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Breakfast celebrates mentoring
Grown-ups, students share strong bonds
Robert Hnatishion talks about his experience mentoring Tony Patton, right, as Annie Hnatishion watches. The Hnatishions were honored as the 2013 Mentors of the Year. - photo by Crystal Ledford

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Tony Patton started his day Tuesday with a big hug from Robert and Annie Hnatishion on the stage of the Lanier Technical College Forsyth Conference Center.

Patton, a sophomore at North Forsyth High School, presented the Hnatishions with the 2013 Mentors of the Year award from Mentor Me North Georgia during the organization’s annual Magic Moments Breakfast.

The nonprofit organization, which was founded in 2002 by members of that year’s Leadership Forsyth class, seeks to match caring adult mentors to children who need extra support in their lives.

Patton was paired with the Hnatishions when he was in elementary school. For about seven years, the couple has been a big part of his life.

It’s a life that got off a rocky start, as Patton spent his first five years in and out of foster homes before being taken in by his aunt and uncle.

Patton recalled how when he was told he was getting a mentor, he wasn’t sure what to think about going to the home “of some random guy.”

“I had no idea that this random guy and his wife would be one of the biggest inspirations of my life today,” he said.

“Robert and Annie have always been willing to help me with any of life’s struggles — homework, the starting of my teenage years and, more currently, driving.

“That is one things I love about them. They are always quick to listen and never quick to judge.”

Robert Hnatishion said while the Mentor Me program is primarily about helping children, he and his wife have gained more than they ever thought possible from Patton.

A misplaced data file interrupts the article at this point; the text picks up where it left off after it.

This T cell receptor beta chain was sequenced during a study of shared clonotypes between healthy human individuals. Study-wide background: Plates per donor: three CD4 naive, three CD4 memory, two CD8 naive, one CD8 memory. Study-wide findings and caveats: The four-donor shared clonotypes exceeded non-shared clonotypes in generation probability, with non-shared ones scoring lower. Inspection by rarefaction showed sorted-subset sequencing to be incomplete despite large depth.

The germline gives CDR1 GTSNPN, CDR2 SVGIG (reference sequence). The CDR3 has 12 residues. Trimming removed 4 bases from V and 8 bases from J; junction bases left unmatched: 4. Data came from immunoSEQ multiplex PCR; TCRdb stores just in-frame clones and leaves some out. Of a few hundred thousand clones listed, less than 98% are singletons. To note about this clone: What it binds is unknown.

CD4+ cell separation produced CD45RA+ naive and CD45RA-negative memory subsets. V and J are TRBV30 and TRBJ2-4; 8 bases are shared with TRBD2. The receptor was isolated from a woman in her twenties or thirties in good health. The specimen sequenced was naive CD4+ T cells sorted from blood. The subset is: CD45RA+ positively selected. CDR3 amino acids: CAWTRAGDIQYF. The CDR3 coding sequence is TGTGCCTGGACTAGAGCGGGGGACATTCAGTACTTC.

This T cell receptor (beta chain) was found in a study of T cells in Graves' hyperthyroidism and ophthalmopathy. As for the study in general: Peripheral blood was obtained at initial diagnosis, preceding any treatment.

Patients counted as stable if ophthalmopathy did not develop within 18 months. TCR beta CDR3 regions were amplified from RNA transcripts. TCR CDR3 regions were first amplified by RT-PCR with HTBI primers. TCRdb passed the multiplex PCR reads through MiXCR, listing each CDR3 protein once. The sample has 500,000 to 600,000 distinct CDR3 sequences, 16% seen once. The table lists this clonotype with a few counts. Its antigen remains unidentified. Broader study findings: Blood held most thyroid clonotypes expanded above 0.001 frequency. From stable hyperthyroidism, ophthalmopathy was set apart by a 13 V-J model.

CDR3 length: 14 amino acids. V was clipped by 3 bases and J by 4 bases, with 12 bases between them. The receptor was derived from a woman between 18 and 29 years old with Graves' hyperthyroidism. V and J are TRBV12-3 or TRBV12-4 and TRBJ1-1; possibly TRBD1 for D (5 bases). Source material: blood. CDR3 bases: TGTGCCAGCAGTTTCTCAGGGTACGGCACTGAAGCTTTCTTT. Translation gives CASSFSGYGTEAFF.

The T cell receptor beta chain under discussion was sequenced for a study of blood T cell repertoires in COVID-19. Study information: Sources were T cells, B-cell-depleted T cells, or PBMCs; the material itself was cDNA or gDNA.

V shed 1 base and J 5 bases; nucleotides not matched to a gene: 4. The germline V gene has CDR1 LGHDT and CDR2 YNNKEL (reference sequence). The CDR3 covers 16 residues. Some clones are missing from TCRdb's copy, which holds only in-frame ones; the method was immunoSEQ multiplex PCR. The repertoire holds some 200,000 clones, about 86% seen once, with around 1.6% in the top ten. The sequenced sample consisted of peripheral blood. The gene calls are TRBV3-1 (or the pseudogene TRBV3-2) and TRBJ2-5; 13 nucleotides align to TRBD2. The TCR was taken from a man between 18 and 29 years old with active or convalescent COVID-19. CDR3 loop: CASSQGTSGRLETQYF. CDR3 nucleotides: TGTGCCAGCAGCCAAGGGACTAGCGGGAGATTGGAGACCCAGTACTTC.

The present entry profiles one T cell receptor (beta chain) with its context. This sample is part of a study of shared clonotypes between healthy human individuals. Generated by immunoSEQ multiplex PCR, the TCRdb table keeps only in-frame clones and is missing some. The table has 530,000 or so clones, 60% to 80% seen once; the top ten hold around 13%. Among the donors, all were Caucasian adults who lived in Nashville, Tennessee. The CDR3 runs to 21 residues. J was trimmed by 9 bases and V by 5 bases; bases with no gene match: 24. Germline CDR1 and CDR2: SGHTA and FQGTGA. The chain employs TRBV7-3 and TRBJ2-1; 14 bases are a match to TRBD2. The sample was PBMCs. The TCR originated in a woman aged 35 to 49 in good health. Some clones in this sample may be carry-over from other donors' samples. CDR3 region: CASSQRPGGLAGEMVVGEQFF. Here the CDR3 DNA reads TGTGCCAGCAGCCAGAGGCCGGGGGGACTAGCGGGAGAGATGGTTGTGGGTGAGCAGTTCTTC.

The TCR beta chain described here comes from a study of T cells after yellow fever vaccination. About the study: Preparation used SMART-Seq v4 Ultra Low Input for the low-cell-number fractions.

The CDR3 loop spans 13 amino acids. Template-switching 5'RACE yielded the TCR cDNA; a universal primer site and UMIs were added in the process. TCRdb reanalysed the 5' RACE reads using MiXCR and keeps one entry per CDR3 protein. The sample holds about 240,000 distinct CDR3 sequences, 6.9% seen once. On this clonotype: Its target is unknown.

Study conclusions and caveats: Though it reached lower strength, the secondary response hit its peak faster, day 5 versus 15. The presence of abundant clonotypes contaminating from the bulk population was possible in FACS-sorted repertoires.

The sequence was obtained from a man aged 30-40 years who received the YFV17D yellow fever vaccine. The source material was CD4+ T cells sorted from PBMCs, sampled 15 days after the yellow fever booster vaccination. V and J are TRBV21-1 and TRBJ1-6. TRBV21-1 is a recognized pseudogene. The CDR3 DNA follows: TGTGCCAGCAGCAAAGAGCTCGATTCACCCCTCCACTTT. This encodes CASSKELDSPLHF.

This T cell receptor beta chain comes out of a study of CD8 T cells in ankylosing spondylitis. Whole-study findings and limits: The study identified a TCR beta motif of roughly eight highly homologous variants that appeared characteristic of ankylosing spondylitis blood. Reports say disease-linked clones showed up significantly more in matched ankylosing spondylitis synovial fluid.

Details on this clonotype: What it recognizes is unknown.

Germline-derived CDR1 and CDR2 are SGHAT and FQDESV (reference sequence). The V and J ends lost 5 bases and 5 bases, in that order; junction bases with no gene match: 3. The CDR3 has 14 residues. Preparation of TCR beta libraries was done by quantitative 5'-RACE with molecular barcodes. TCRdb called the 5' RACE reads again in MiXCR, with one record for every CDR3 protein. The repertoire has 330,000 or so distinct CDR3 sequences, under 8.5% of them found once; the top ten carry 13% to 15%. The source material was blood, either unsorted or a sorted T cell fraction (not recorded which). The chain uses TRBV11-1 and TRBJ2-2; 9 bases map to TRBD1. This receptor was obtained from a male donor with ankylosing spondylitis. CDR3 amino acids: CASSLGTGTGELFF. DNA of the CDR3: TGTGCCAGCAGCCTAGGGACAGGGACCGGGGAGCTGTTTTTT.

“He has brought so much joy and happiness to us on a personal level,” Hnatishion said. “It’s been a pleasure watching Tony grow from a small, elementary boy into a young man who’s now in 10th grade and in the Marine JROTC program at North.

“We look forward to being there as you graduate from high school and turn into a young adult,” he told Patton. “We’ve had many happy memories and look forward to many more.”

Annie Hnatishion said she and her husband don’t have any children of their own, so their mentor relationship has been especially meaningful.

“He’s just blended right into our family,” she said. “We try to take advantage of the teachable moments with him and teach him about our life experiences to point him in the right direction.”

Also during the breakfast event, Septimus Adside, a 2013 graduate of South Forsyth High School, spoke about his experience with Mentor Me’s Kick It Up Clubs.

The clubs were begun by the Leadership Forsyth Class of 2008 as a way to encourage students in middle and high schools at risk of not graduating on time.

Through the club, Adside said he learned about a range of career opportunities and was inspired to seek post-secondary education to eventually become a police officer.

In addition, Chris Luttrell, the grandmother of one of the organization’s mentees, shared the importance of Mentor Me to families such as hers.

She said the relationship of her grandson, William, with his mentor, Ryan, has had a huge impact on the young man’s life.

“I can’t tell you what it means to William to know that there is someone who continues to support and care about him,” she said. “There is a special bond between them that can’t be broken.”  

Since it began in 2002, Mentor Me North Georgia has helped more than 800 children in the county develop those sorts of special bonds to caring adults.  

James McCoy, one of the organization’s board members, said involvement with the organization can truly make a difference.

“Mentor Me North Georgia is absolutely changing the world of the kids that are enrolled in the program through the mentoring relationships,” said McCoy, who is also a mentor through the organization.

“Dylan [Richardson] and I have been matched for eight years now and it is enormous fun. It’s an excuse to go do stuff you can’t really do as an adult all that often.

“Mentoring works. Mentors positively change the lives of children and that positively changes our entire community.”